Interview with LOCO's Denise Hicks

Denise Hicks

BCG Pro talks to Denise Hicks, the director of LOCO, about their great comedy film festival. This interview includes some brilliant tips for those making short films.

For those that don't know, what is LOCO?


LOCO runs the London Comedy Film Festival, the UK's only international comedy film festival. This is part of what we do to champion the craft of comedy filmmaking; screening comedy features and shorts that might otherwise get missed, particularly those from British independent companies and filmmakers.

We illuminate the craft and context of every film we show by having a live introduction and the film-makers in attendance. We also run training events, primarily for comedy writers, directors and producers.

From 11th - 14th July, we'll be back at BFI Southbank with our 7th festival.

What are some of the highlights of the 2019 festival?

We have the UK Premiere of Horrible Histories: The Movie - Rotten Romans opening the festival on Thurs 11th July, with a family premiere on Sunday 14th July accompanied by loads of fantastic activities for families beforehand.

We also have great British independent features from debut directors including Masters Of Love, filmed in London, and Metal Heart, an Irish film. Both have wonderful ensemble casts and both manage to reconcile drama and comedy perfectly, artfully tackling subjects around complex relationships.

We also have our largest ever selection of shorts, with five shorts programmes - the best in comedy talent from the UK. For the first time ever, we have a screening of just the award-nominated films where the filmmakers will find out there and then if they have won best short, best script, best performance, best ensemble or best short short. It's a really exciting event - prepare for some great acceptance speeches!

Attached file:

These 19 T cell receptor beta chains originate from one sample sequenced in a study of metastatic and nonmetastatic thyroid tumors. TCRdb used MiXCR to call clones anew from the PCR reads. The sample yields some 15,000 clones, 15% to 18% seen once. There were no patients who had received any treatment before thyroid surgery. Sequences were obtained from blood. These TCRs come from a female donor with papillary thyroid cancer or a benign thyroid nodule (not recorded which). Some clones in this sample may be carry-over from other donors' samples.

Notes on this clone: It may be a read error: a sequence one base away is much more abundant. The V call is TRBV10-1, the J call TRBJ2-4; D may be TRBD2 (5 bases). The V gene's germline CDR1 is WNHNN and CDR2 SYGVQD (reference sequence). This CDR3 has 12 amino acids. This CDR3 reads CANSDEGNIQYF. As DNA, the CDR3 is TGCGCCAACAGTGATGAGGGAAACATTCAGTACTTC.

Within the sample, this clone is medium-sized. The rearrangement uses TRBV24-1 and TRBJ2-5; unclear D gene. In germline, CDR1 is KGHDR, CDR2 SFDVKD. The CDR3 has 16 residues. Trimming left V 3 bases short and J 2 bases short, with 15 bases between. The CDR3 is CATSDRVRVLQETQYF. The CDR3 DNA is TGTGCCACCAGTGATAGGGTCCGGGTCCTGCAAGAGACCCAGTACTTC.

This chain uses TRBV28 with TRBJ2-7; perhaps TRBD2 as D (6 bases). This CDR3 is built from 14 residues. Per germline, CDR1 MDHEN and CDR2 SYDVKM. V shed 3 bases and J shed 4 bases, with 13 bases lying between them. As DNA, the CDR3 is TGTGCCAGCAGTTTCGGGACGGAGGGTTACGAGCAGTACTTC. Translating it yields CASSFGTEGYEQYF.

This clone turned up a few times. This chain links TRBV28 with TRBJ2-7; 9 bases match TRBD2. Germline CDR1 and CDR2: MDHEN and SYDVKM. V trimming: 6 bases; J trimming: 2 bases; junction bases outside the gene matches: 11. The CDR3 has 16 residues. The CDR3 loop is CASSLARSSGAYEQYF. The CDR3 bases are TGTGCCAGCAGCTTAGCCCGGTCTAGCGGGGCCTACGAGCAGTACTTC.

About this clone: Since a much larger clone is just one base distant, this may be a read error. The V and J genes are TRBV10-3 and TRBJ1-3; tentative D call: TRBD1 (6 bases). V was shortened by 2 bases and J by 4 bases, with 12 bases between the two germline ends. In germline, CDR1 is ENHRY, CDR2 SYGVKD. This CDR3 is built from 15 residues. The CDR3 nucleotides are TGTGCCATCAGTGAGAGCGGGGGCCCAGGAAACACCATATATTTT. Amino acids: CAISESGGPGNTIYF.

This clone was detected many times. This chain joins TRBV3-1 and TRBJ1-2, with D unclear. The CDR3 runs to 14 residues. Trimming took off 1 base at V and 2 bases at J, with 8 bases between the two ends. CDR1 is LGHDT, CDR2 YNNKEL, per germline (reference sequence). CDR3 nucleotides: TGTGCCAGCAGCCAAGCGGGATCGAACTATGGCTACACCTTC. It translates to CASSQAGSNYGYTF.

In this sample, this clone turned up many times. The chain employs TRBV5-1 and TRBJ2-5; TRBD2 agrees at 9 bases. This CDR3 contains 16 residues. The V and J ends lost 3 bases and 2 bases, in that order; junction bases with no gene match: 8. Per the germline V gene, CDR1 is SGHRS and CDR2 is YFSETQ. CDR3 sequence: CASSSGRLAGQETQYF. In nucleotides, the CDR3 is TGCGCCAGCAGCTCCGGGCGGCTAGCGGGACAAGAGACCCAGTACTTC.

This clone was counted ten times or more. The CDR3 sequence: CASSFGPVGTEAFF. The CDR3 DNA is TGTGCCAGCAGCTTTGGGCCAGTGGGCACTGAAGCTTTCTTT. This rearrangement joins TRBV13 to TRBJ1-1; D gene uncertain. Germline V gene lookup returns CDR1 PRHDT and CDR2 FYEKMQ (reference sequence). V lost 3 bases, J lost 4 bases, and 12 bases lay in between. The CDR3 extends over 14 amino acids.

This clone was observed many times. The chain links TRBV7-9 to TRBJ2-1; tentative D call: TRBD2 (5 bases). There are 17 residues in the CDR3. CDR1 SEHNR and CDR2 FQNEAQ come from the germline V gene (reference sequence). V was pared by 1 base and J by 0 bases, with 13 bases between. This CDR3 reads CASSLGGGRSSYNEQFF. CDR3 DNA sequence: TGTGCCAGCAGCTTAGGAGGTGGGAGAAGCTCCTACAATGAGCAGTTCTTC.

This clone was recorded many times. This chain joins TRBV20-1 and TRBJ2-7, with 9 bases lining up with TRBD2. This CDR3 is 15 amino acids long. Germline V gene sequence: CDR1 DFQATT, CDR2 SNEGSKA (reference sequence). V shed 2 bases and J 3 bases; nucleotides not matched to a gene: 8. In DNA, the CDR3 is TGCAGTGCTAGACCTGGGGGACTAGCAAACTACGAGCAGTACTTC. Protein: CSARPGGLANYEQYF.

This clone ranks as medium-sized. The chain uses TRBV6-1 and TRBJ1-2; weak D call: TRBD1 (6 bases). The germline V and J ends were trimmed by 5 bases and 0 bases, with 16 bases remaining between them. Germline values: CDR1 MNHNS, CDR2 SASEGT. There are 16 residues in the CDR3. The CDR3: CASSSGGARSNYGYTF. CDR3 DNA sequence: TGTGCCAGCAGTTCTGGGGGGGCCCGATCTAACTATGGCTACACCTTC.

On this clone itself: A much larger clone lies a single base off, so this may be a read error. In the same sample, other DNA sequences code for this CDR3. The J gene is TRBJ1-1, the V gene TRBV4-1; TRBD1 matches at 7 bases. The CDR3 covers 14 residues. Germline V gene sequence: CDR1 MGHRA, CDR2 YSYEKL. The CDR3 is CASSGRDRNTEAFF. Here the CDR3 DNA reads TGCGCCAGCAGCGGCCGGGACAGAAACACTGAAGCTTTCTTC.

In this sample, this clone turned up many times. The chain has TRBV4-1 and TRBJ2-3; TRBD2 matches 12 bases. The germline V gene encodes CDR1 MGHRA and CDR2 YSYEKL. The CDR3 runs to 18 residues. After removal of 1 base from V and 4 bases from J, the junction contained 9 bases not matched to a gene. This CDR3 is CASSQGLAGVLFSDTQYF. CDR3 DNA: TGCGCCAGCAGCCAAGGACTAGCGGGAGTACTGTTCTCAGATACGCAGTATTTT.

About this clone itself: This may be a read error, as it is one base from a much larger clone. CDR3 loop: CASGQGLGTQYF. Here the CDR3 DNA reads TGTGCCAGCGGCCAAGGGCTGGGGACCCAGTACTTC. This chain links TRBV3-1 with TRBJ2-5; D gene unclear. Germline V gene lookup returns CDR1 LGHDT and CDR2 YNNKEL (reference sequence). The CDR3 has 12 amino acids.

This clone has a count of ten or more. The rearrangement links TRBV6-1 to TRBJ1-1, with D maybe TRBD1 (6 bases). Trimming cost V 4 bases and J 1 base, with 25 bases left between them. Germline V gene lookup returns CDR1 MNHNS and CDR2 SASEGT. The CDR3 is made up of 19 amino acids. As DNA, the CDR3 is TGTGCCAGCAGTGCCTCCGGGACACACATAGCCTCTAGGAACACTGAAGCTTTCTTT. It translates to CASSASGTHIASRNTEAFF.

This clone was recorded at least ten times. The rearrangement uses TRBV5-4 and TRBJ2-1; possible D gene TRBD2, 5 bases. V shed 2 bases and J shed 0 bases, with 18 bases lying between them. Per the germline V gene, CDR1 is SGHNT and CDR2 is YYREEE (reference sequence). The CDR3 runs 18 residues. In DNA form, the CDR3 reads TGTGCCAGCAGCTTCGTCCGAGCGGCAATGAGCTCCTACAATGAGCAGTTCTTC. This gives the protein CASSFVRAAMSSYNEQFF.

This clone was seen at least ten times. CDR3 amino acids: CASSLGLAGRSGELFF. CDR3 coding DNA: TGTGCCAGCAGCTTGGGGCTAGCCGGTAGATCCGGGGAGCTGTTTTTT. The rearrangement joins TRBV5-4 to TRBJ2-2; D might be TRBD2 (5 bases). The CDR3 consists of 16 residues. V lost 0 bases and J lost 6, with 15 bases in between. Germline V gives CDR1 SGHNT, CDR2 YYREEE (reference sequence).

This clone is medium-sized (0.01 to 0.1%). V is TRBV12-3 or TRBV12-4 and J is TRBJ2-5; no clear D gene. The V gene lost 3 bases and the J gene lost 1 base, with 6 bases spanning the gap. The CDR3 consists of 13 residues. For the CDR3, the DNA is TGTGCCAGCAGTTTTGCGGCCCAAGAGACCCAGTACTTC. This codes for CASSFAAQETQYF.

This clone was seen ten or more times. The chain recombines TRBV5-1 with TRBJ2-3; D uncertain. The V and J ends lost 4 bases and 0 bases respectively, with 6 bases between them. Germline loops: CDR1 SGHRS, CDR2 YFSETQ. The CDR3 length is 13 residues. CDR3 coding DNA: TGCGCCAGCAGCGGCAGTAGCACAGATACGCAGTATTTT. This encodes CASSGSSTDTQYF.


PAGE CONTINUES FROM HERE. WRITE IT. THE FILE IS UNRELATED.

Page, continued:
Finally, we have our largest ever training programme focusing on directing, writing and producing comedy to help us to kickstart the next generation of comedy filmmakers in the UK.

Horrible Histories: The Movie - Rotten Romans. Image shows from L to R: Atti (Sebastian Croft), Orla (Emilia Jones). Copyright: Nick Wall

The Horrible Histories premiere must be very exciting indeed to have as the launch event?

It's so exciting! Horrible Histories is a huge British success and has such a strong following. There has been a lot of anticipation about seeing the franchise on the big screen for some time. Director Dominic Brigstocke is a legend in comedy TV (French & Saunders, Harry And Paul, Green Wing, Smack The Pony) so it's brilliant to see him in features.

Beyond this, it's a great springboard to have a lot of fun; as a festival we are always looking to bring the film out of the screen as much as possible and there is so much we can do with this title, particularly for the activities in the family funday on Sunday 14th.

Denise Hicks

What caused you and co-founder Jonathan Wakeham decide to establish the festival?

Jonathan and I are both fans of great British comedy. We were at the cinema one day discussing the peculiar fact that, historically, comedy just doesn't receive the accolades it deserves. While comedy films are often thought of as the most purely entertaining, even reassuring films, comedy has also led the way in challenging conventions, tackling taboos and provoking debate.